From my experience with the Nokons, I doubt they will last a lifetime. I had some on my time trial machine, and they actually started to corrode! I keep my bikes very clean, but maybe I have toxic sweat...

  41. #41
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    Quote Originally Posted by gregk
    From my experience with the Nokons, I doubt they will last a lifetime. I had some on my time trial machine, and they actually started to corrode! I keep my bikes very clean, but maybe I have toxic sweat...
    I spray mine with Pledge (the outside).
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  42. #42
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    Avids

    Avid mechanical (aka BB7) 185/185. Work great, super simple to adjust and maintain. Heavier than some hydraulics, but I'm a KISS guy and don't like the idea of hydraulics (but that's just me).

  43. #43
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    used to be said....

    It used to be that no one would recommend the larger rotors with 29er wheels as someone said that the stopping power along with the additional forces of the larger wheels would pull the wheel out of the dropouts. I believe that this has been totally discounted as this thread has probably proven.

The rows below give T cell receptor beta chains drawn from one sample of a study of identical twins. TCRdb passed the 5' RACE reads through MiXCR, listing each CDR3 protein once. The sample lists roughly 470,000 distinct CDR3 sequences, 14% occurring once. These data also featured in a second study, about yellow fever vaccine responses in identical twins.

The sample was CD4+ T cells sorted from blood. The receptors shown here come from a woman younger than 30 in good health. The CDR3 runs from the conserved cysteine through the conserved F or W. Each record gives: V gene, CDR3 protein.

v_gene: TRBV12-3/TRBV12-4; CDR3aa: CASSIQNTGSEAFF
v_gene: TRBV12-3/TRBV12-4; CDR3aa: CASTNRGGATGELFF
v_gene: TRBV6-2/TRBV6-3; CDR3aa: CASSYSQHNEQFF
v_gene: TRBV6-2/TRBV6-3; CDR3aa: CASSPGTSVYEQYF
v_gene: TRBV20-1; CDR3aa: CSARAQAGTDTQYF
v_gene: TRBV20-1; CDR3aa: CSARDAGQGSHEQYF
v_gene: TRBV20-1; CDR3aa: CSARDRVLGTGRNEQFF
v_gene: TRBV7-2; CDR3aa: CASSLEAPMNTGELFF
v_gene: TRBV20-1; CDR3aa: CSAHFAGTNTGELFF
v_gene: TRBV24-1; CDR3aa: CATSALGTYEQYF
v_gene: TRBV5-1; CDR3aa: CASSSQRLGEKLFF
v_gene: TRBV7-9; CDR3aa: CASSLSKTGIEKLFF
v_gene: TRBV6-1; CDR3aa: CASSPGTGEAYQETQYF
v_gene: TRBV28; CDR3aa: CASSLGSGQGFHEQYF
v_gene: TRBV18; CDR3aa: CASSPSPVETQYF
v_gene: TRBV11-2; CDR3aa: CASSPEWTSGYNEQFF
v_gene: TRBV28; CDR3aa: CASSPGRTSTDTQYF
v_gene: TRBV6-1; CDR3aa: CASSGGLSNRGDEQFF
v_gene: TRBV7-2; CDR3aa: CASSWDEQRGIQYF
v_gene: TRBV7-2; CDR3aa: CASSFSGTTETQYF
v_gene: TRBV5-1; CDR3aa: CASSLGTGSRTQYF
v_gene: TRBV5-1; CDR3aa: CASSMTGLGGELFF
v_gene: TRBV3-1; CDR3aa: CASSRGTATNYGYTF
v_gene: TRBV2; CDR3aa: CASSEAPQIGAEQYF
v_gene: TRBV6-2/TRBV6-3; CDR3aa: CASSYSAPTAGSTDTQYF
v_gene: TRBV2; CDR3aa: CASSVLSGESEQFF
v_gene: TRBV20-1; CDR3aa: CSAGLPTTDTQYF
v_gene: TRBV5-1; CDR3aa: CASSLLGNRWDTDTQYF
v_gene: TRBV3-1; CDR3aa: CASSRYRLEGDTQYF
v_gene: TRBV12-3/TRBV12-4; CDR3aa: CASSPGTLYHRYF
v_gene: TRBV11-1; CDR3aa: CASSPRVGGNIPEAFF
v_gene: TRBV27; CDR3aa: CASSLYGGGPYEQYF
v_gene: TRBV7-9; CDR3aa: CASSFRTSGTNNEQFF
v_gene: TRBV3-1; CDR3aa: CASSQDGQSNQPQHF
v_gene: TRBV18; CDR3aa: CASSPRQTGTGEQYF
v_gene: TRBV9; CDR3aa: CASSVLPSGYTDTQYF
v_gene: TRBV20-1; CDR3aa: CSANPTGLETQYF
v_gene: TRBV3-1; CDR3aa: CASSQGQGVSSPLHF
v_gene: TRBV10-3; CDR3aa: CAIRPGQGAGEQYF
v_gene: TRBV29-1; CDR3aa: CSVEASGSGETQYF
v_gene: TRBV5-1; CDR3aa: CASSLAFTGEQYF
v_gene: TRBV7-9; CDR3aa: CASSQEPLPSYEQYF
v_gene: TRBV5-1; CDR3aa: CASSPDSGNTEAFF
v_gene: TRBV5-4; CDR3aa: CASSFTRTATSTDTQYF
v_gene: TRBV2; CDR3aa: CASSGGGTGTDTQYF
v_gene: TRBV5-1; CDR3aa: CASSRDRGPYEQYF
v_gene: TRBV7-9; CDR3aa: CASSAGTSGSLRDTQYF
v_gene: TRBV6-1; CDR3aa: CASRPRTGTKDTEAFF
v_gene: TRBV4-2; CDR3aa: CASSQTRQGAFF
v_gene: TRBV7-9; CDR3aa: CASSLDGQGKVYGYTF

Generally, the larger the rotor, the more stopping power, less fade, etc.

    There are a whole lot of threads regarding this if you do a search...there are all manner of opinions and tests (scientific and unscientific) in previous months.

    Quote Originally Posted by gregk
    It is my general understanding that the larger the wheel, the larger the rotor needed i.e. 160mm rotors for 26" wheels and 185's for 29ers. Is this correct? I see some people with 29" bikes and 160's or some people with 26" bikes and 200+mm rotors. What gives?